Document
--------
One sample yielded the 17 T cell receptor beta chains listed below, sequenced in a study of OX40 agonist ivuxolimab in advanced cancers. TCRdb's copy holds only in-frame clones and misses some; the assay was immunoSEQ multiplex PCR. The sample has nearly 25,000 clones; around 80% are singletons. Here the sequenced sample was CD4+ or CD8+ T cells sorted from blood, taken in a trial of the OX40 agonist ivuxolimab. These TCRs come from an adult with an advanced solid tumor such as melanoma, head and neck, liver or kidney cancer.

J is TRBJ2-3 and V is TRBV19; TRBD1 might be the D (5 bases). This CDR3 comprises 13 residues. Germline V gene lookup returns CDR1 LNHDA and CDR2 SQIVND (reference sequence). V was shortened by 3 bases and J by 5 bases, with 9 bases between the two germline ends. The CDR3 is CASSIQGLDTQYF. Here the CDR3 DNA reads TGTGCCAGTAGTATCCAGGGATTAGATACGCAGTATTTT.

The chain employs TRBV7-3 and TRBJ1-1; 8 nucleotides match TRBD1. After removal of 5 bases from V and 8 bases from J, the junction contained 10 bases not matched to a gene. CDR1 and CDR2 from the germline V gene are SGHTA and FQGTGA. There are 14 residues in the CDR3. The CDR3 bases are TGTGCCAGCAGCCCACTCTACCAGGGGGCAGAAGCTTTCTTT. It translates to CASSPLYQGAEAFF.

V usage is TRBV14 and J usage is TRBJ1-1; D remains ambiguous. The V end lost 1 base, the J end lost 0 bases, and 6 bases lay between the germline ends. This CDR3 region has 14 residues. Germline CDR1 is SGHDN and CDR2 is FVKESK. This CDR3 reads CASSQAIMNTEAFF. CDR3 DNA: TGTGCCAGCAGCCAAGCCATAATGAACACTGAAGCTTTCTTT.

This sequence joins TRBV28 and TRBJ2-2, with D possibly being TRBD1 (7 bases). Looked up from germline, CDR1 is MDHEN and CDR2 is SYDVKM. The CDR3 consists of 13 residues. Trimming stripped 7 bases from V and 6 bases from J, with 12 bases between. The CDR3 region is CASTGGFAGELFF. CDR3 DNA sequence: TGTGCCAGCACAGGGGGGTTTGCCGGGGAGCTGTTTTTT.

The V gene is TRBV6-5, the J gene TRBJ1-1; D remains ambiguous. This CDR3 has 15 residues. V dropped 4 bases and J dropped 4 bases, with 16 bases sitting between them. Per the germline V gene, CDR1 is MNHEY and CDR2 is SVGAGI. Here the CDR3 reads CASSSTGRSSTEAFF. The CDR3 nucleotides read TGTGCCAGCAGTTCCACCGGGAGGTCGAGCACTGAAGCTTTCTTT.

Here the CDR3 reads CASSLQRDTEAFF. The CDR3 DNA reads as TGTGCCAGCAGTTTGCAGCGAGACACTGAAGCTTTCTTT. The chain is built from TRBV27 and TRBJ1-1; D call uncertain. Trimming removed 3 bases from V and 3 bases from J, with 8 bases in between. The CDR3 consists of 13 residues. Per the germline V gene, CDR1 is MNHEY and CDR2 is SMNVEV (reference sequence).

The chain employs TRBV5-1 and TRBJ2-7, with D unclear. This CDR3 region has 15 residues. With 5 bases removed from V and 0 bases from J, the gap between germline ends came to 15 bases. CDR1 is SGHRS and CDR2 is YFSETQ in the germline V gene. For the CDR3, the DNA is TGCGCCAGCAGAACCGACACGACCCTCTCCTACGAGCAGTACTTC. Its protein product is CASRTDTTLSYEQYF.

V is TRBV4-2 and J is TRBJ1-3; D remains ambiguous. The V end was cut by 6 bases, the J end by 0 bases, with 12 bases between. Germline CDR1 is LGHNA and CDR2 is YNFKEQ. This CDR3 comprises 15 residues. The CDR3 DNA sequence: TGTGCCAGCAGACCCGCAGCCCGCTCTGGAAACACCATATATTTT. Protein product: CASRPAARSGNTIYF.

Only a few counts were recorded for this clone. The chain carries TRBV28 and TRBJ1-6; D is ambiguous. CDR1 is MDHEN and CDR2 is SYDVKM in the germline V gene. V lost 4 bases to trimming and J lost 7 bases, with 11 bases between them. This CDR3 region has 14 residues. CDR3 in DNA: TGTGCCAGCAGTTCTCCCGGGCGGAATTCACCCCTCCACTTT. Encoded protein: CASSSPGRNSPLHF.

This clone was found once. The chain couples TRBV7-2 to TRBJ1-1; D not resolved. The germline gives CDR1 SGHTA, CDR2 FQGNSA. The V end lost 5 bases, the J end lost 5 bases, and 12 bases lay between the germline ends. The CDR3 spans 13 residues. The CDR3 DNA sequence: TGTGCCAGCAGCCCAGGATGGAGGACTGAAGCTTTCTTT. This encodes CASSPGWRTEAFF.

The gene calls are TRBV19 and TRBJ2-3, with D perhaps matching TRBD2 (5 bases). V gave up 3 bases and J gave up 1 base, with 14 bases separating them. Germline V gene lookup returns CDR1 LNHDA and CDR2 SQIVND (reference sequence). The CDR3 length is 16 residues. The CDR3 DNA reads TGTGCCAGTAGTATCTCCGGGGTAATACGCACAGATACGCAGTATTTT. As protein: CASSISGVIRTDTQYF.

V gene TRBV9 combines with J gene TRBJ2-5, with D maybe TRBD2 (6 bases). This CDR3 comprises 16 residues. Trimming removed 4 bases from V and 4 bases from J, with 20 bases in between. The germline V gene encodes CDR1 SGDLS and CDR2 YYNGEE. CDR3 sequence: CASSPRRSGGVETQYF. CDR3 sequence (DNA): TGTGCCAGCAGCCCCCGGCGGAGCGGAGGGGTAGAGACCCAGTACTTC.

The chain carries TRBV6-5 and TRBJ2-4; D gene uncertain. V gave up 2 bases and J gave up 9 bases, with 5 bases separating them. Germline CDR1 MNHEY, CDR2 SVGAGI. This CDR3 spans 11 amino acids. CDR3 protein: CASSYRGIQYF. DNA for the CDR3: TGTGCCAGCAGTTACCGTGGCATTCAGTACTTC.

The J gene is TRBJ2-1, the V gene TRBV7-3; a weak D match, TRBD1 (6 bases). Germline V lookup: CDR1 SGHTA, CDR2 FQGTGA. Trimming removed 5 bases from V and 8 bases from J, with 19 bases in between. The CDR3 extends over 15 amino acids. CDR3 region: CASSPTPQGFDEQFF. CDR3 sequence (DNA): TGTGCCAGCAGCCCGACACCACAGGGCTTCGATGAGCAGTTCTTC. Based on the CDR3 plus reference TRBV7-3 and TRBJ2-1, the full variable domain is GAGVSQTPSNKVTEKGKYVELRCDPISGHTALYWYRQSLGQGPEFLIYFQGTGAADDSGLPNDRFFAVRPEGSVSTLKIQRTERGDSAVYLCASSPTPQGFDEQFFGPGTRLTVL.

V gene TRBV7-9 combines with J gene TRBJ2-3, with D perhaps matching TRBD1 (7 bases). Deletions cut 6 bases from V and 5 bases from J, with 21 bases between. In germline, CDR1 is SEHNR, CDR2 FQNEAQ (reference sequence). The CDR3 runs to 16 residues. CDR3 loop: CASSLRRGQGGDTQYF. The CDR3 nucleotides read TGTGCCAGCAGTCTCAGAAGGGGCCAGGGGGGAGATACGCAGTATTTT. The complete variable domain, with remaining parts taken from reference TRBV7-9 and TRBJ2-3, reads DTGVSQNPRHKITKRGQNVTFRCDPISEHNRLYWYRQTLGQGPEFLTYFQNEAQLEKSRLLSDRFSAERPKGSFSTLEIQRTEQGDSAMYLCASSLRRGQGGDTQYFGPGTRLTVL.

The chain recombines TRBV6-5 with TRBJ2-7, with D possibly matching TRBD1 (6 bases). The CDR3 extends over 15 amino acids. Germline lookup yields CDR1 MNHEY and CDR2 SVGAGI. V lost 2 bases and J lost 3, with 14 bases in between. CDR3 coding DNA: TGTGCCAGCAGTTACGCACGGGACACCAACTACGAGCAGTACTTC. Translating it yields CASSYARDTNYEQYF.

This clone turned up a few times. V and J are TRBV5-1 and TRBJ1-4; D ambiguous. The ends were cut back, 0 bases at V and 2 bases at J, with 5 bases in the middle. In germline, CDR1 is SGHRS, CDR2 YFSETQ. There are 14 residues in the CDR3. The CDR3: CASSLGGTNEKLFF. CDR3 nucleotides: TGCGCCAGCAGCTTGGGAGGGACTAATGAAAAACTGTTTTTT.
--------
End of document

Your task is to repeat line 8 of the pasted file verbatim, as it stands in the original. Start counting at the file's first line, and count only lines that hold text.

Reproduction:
The chain employs TRBV5-1 and TRBJ2-7, with D unclear. This CDR3 region has 15 residues. With 5 bases removed from V and 0 bases from J, the gap between germline ends came to 15 bases. CDR1 is SGHRS and CDR2 is YFSETQ in the germline V gene. For the CDR3, the DNA is TGCGCCAGCAGAACCGACACGACCCTCTCCTACGAGCAGTACTTC. Its protein product is CASRTDTTLSYEQYF.